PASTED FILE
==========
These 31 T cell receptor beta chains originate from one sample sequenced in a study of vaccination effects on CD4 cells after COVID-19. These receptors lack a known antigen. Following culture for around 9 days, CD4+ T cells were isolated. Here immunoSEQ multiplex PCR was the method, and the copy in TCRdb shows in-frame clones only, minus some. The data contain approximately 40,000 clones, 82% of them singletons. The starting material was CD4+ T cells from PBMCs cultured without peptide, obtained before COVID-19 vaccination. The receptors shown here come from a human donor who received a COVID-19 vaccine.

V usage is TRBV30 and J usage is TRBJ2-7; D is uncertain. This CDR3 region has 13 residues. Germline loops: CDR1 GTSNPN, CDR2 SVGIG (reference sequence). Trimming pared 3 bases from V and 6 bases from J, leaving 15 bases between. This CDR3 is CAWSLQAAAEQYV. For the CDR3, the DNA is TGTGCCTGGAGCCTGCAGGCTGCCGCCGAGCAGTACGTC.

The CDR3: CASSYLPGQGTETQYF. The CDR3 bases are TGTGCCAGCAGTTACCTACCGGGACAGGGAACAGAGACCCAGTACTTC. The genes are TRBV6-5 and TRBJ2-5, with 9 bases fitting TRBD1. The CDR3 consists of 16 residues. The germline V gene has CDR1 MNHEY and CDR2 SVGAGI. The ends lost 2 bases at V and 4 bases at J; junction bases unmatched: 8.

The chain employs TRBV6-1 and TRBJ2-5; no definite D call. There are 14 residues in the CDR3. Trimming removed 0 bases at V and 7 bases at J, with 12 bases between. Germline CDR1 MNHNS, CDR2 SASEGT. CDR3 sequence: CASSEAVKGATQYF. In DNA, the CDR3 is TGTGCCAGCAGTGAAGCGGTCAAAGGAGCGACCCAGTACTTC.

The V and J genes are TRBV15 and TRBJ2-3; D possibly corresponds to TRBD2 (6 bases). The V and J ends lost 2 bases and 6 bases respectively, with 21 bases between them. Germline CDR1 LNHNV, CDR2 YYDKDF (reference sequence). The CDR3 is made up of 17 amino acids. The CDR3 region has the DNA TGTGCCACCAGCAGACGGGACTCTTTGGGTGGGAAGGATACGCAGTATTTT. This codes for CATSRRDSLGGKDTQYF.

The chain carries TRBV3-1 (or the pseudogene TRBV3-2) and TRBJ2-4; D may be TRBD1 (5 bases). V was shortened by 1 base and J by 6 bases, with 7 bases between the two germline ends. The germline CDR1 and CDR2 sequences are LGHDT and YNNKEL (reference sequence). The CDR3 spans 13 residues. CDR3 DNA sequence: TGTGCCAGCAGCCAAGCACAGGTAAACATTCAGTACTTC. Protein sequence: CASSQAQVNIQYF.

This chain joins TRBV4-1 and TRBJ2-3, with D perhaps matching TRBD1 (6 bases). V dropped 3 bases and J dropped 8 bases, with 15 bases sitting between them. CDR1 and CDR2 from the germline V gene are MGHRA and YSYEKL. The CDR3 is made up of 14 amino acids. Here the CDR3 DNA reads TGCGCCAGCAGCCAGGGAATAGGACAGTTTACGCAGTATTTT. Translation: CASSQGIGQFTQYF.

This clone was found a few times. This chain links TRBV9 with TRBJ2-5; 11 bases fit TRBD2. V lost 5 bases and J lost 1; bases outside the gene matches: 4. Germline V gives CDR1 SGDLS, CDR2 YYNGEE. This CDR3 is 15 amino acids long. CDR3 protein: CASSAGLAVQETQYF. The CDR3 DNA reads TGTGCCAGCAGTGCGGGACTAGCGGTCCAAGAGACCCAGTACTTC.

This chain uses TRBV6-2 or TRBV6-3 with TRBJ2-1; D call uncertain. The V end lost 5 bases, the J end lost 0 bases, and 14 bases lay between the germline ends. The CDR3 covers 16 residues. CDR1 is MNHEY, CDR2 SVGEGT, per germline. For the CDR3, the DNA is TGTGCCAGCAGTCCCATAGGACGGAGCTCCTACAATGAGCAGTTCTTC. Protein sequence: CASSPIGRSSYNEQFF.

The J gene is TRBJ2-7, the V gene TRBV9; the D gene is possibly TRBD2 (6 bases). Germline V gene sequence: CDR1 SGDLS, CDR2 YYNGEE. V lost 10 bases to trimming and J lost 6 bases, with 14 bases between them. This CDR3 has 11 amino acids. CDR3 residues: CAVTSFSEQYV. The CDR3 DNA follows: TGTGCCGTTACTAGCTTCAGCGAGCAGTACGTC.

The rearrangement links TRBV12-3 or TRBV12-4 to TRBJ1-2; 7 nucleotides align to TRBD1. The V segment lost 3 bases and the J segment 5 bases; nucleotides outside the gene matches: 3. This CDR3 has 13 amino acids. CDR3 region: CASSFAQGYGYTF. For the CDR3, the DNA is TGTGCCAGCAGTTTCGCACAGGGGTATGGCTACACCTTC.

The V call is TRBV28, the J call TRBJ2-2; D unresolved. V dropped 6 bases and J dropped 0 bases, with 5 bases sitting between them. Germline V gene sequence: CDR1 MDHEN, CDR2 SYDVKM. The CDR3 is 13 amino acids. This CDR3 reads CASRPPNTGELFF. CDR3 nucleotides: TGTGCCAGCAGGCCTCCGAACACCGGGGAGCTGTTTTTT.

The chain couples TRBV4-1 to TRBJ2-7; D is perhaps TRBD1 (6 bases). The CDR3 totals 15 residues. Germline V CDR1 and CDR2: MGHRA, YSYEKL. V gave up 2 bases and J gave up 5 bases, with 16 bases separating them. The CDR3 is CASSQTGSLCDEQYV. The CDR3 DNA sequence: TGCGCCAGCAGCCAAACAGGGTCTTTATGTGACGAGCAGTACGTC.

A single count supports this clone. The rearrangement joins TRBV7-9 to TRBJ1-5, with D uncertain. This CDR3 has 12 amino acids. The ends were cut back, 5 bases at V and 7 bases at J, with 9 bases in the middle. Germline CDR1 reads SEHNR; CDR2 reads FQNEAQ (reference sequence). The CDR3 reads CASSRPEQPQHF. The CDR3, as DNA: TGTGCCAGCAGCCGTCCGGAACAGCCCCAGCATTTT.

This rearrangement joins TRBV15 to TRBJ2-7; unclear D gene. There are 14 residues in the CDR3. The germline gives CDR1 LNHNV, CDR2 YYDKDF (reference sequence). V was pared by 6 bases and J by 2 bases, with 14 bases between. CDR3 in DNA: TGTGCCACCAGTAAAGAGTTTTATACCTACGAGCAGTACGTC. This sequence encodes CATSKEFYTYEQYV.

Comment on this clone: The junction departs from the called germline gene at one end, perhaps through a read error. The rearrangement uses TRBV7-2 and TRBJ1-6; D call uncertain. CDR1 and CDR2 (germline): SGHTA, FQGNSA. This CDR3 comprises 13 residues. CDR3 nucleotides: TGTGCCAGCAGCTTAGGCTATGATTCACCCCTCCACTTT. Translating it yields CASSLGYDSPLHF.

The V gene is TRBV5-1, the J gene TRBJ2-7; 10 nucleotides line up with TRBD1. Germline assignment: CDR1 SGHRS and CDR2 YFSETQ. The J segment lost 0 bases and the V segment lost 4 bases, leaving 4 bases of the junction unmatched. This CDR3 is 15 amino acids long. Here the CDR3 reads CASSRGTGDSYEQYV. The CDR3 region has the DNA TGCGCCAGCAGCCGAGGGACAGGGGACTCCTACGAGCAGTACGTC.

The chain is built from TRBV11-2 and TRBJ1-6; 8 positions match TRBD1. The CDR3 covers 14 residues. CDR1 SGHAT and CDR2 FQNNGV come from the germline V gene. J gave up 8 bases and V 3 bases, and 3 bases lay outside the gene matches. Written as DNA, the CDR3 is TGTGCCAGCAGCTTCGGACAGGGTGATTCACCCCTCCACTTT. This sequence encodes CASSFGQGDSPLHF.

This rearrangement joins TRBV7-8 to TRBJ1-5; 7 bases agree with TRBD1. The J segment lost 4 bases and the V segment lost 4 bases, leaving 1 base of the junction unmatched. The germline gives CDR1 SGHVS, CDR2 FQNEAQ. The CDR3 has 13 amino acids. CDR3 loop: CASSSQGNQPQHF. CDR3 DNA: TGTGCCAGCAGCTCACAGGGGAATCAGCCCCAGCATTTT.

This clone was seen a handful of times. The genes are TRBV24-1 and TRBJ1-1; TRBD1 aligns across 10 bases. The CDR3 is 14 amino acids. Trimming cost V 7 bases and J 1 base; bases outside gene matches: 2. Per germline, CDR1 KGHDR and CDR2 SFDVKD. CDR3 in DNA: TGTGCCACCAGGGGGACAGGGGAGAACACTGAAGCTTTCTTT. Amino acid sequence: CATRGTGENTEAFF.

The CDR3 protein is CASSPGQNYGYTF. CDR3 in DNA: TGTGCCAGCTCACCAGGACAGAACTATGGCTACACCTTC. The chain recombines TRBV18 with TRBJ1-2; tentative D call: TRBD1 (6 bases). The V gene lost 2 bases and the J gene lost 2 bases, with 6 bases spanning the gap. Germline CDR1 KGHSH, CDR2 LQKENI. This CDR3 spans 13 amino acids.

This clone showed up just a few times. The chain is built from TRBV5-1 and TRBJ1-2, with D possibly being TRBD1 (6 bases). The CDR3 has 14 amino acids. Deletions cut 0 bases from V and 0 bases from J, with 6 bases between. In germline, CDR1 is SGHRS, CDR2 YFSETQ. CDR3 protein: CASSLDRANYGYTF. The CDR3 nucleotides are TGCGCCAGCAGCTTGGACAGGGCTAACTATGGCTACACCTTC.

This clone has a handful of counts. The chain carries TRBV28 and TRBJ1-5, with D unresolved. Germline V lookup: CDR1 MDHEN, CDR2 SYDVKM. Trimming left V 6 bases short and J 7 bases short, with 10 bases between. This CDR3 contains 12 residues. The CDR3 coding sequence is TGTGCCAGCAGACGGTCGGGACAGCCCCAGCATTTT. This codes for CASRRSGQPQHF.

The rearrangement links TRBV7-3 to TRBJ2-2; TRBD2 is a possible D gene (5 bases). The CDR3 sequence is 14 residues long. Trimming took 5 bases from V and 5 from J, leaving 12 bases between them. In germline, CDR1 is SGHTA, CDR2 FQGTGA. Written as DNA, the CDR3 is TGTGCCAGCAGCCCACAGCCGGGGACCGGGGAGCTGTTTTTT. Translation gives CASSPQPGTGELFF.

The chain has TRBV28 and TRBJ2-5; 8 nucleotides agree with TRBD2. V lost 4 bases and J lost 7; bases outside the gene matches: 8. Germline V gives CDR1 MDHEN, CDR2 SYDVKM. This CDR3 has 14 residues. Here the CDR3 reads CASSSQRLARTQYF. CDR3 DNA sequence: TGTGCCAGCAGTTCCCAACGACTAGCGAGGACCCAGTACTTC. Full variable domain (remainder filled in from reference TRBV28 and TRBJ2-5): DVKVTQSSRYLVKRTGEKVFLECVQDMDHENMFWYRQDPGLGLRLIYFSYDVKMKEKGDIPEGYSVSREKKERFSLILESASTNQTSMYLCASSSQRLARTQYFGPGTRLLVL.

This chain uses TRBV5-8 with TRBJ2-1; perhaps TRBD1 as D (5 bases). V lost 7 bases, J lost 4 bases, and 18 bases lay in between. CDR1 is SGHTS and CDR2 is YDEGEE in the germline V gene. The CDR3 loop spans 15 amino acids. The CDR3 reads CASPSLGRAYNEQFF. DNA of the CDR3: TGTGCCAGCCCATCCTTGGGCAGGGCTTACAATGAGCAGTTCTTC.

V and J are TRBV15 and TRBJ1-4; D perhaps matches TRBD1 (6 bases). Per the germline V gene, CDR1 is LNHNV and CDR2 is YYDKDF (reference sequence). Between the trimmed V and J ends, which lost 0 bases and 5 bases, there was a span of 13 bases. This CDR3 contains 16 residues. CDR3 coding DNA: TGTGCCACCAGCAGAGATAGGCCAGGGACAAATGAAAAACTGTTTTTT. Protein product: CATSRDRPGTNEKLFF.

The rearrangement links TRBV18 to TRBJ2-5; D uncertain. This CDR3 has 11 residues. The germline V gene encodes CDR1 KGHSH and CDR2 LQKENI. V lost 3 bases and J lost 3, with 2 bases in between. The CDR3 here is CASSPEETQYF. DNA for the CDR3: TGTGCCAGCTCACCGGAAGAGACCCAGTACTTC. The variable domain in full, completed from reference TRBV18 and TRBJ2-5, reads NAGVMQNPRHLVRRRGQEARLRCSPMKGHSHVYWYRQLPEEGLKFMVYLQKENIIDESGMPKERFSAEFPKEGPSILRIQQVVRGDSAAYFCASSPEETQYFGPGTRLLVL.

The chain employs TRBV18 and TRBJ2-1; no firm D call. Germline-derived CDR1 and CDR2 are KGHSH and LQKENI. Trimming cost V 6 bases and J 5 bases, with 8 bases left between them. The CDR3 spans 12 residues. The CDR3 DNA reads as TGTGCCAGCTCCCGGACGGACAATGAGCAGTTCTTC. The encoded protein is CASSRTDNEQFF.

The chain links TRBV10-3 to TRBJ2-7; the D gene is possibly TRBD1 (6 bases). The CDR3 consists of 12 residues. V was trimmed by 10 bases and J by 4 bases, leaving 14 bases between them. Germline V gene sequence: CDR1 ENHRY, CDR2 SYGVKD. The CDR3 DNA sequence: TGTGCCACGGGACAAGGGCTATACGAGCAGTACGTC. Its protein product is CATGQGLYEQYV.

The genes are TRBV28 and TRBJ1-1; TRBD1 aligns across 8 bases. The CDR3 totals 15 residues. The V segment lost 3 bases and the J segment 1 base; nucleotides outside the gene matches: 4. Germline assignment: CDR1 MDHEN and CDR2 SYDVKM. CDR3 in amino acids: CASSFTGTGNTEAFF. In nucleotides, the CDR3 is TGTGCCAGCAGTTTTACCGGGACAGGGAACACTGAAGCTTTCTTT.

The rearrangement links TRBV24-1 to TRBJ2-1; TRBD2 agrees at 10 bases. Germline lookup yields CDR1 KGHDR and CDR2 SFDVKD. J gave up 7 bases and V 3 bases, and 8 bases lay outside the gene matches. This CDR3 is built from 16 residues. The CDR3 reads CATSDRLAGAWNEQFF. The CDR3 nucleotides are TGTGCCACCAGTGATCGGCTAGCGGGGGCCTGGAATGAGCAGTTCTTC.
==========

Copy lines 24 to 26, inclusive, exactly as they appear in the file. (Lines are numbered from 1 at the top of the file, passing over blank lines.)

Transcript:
The rearrangement links TRBV7-3 to TRBJ2-2; TRBD2 is a possible D gene (5 bases). The CDR3 sequence is 14 residues long. Trimming took 5 bases from V and 5 from J, leaving 12 bases between them. In germline, CDR1 is SGHTA, CDR2 FQGTGA. Written as DNA, the CDR3 is TGTGCCAGCAGCCCACAGCCGGGGACCGGGGAGCTGTTTTTT. Translation gives CASSPQPGTGELFF.

The chain has TRBV28 and TRBJ2-5; 8 nucleotides agree with TRBD2. V lost 4 bases and J lost 7; bases outside the gene matches: 8. Germline V gives CDR1 MDHEN, CDR2 SYDVKM. This CDR3 has 14 residues. Here the CDR3 reads CASSSQRLARTQYF. CDR3 DNA sequence: TGTGCCAGCAGTTCCCAACGACTAGCGAGGACCCAGTACTTC. Full variable domain (remainder filled in from reference TRBV28 and TRBJ2-5): DVKVTQSSRYLVKRTGEKVFLECVQDMDHENMFWYRQDPGLGLRLIYFSYDVKMKEKGDIPEGYSVSREKKERFSLILESASTNQTSMYLCASSSQRLARTQYFGPGTRLLVL.

This chain uses TRBV5-8 with TRBJ2-1; perhaps TRBD1 as D (5 bases). V lost 7 bases, J lost 4 bases, and 18 bases lay in between. CDR1 is SGHTS and CDR2 is YDEGEE in the germline V gene. The CDR3 loop spans 15 amino acids. The CDR3 reads CASPSLGRAYNEQFF. DNA of the CDR3: TGTGCCAGCCCATCCTTGGGCAGGGCTTACAATGAGCAGTTCTTC.